OLYMPIA -- The state Attorney General's Office on Monday announced that a Mid-Columbia auto dealer had voluntarily entered into an agreement to comply with fair business laws after complaints of alleged unfair business practices.
Assistant Attorney General Mary Lobdell said C. Speck Motors, which operates dealerships in Pasco and Sunnyside, was investigated in late 2007 after the agency received customer complaints.
The agency received 14 complaints that included allegations C. Speck had changed loan terms after original terms were agreed upon; failed to pay off trade-ins within two days; conducted misleading prize promotions such as free gas cards; misrepresented the number of vehicles for sale at an advertised price; sent mailings with wording that created the impression they had been sent by a government agency; and failed to advertise a documentary fee or misrepresented that the fee was optional.
C. Speck co-owner Katy Moore said Monday that she was horrified when she received a letter from the Attorney General's Office in 2007 and immediately took steps to correct any problems, although she said the company wasn't found to have violated any laws.
"Since we got the letter, I have worked diligently to make sure all employees understand our policies," Moore said.
Lobdell said because C. Speck had developed new sales policies and required employees to attend training, the Attorney General's Office decided to settle the matter by entering into a legal agreement called an assurance of discontinuance.
The agreement between the dealership and the agency says the dealership won't perpetuate any alleged unfair practices and will comply with the law, Lobdell said.
"This is more of a lower-level agreement between parties," she said. "They don't admit they did these things wrong, but they agree to fly right from now on."
The dealership also agreed to pay the Attorney General's Office $30,000 in legal costs and to evaluate any complaints made within one year and make restitution to customers who can document they received an offer for a gas card giveaway but never received the free gas.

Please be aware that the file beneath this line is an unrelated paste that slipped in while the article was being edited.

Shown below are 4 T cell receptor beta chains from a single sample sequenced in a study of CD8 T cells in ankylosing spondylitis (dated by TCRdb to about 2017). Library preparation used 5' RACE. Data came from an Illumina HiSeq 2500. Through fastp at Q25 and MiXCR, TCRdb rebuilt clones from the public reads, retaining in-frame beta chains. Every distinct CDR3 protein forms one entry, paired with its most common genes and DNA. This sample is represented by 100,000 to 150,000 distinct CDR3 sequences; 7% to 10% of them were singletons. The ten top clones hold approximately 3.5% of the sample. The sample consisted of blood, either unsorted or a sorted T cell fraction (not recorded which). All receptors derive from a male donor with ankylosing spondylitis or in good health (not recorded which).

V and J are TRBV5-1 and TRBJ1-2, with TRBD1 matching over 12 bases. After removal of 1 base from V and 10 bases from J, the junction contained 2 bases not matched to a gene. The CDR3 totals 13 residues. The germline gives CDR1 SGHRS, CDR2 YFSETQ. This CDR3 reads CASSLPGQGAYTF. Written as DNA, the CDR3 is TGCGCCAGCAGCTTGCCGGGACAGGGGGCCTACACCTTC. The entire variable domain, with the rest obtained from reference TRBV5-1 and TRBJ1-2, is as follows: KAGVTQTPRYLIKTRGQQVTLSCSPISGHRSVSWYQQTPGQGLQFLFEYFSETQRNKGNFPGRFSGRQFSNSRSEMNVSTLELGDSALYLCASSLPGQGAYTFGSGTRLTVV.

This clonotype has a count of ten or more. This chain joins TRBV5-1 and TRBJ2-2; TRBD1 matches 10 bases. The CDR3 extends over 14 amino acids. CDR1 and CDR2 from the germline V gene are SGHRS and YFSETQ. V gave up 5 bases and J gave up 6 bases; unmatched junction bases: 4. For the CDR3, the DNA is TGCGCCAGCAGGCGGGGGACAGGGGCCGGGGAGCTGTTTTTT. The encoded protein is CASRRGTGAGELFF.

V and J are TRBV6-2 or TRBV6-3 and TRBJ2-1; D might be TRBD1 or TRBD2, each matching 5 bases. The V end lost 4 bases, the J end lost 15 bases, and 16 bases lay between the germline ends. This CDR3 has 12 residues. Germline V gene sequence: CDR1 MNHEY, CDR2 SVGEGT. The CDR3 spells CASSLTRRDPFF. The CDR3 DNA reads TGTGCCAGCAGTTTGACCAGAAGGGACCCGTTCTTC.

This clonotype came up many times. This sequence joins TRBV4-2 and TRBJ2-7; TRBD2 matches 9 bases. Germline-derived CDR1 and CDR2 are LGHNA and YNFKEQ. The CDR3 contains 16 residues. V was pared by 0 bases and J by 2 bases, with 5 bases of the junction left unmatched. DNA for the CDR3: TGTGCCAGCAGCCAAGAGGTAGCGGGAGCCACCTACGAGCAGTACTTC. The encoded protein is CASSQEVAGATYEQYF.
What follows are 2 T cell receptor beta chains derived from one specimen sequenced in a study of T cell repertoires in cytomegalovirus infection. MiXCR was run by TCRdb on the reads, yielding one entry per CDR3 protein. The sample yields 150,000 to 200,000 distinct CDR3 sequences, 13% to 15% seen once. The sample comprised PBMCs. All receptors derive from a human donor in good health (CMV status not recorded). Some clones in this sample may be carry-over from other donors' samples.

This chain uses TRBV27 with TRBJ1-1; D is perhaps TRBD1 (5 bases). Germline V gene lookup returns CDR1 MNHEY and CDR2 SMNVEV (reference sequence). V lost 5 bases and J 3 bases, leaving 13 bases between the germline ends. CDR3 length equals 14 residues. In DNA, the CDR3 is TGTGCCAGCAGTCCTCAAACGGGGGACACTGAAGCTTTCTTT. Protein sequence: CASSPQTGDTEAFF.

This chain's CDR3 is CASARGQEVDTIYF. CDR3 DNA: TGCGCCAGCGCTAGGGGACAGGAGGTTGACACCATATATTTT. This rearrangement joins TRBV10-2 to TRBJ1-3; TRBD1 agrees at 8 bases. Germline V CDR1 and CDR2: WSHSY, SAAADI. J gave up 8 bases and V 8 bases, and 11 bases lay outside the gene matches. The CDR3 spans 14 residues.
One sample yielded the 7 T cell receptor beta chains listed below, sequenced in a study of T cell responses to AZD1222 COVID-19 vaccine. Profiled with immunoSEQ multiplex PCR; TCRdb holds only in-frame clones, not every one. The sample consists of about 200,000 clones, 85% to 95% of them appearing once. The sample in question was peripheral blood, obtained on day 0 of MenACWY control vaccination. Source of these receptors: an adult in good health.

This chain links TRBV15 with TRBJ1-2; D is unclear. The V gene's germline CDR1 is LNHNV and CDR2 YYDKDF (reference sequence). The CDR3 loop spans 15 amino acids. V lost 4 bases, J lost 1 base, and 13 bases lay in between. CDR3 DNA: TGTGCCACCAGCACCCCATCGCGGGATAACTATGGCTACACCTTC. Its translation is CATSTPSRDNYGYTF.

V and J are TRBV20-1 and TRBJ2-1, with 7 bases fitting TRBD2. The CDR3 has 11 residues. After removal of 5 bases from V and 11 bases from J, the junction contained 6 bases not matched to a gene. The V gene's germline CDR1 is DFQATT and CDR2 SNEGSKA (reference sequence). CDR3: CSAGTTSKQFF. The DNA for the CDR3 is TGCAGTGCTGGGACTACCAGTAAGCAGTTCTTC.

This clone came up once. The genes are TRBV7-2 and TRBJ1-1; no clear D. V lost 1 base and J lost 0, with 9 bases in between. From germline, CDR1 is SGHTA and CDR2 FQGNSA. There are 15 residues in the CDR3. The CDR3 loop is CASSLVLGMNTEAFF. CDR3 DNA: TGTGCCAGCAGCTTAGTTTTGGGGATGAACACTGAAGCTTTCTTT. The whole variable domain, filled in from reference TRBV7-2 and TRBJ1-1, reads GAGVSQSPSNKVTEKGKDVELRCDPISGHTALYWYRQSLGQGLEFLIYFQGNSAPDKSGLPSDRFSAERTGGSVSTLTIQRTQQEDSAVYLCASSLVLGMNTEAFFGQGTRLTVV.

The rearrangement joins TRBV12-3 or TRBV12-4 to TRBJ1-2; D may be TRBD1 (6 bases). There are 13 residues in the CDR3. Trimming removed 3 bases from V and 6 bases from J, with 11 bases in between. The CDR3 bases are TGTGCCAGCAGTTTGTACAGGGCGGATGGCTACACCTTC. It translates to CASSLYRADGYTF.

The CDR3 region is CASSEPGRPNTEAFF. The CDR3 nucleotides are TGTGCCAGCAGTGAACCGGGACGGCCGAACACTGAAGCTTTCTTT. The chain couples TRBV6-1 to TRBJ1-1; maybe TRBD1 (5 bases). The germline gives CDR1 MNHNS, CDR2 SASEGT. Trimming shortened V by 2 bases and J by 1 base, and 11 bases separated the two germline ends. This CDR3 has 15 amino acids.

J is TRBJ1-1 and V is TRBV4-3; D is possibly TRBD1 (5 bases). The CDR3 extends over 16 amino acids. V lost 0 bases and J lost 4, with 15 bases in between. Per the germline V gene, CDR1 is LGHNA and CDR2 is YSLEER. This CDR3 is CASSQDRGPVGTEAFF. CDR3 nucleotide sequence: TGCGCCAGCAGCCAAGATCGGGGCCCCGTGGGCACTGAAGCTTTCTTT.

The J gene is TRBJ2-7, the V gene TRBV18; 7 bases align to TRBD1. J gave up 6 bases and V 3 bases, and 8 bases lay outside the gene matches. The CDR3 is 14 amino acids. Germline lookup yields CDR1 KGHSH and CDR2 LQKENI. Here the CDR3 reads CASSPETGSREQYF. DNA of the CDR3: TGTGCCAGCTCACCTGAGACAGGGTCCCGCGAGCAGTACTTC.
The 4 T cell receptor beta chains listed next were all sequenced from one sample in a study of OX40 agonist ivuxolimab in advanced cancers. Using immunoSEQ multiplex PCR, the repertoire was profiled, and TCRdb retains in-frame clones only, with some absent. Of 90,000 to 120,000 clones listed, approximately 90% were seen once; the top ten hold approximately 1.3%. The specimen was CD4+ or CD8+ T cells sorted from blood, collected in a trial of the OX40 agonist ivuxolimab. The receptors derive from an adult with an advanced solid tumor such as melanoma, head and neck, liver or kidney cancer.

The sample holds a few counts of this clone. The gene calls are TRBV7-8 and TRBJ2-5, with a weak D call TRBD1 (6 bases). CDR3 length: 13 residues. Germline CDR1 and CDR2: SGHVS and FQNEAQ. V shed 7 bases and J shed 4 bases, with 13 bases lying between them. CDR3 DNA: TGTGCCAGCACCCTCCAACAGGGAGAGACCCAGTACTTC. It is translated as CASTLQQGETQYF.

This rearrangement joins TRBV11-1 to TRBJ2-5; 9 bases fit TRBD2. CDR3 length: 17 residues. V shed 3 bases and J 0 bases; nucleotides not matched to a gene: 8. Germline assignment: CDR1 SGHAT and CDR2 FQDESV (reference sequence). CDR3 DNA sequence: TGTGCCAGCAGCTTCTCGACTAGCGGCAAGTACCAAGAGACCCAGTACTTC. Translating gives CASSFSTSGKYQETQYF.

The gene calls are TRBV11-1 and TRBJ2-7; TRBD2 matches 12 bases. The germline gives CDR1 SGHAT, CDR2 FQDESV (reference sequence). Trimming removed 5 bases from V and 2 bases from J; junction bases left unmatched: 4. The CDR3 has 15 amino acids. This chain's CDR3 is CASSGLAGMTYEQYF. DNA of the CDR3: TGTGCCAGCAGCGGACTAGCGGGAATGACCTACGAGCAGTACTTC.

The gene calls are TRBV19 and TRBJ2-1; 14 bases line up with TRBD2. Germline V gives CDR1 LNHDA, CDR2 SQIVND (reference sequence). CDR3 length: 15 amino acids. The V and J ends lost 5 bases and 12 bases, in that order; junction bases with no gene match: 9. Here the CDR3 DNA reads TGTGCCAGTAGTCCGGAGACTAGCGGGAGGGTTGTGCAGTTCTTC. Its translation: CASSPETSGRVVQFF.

Lobdell said while the agreement itself doesn't make any specific allegations or findings against C. Speck, it doesn't mean no allegations were made.
"Only a court can make a finding that they did something wrong," Lobdell said. "We made allegations that they violated the law. They told me they had immediately instituted policies and taken many steps to essentially gain compliance with the law."
In the agreement, C. Speck agrees what business practices generally are considered unfair or deceptive under state law and to not engage in those practices.
Moore and Speck's attorney, Brian King of Tacoma, said they were not aware previously that there were 14 complaints and had believed there was only one. They also said the company isn't aware of any instance when someone was offered gas but didn't receive it.
Terms of the agreement say C. Speck doesn't admit any violations, but that the agreement can be considered evidence of a violation if the terms are not met.
Moore said C. Speck has worked cooperatively with the Attorney General's Office and voluntarily agreed to the assurance of discontinuance rather than spend money fighting the allegations.
"There was no finding or admission of any wrongdoing by C. Speck Motors with respect to any customer transactions or business practice," she said.
"C. Speck Motors remains committed to offering the same professional service, expertise and satisfaction that it has provided to its customers for over 100 years. The agreement entered into with the attorney general represents written confirmation of (Speck Motors) ongoing pledge and commitment to its customers."
C. Speck Motors owns Speck Hyundai in Pasco and Speck Chevrolet Buick and Speck Nissan in Sunnyside.
w Michelle Dupler: 360-753-0862; email@example.com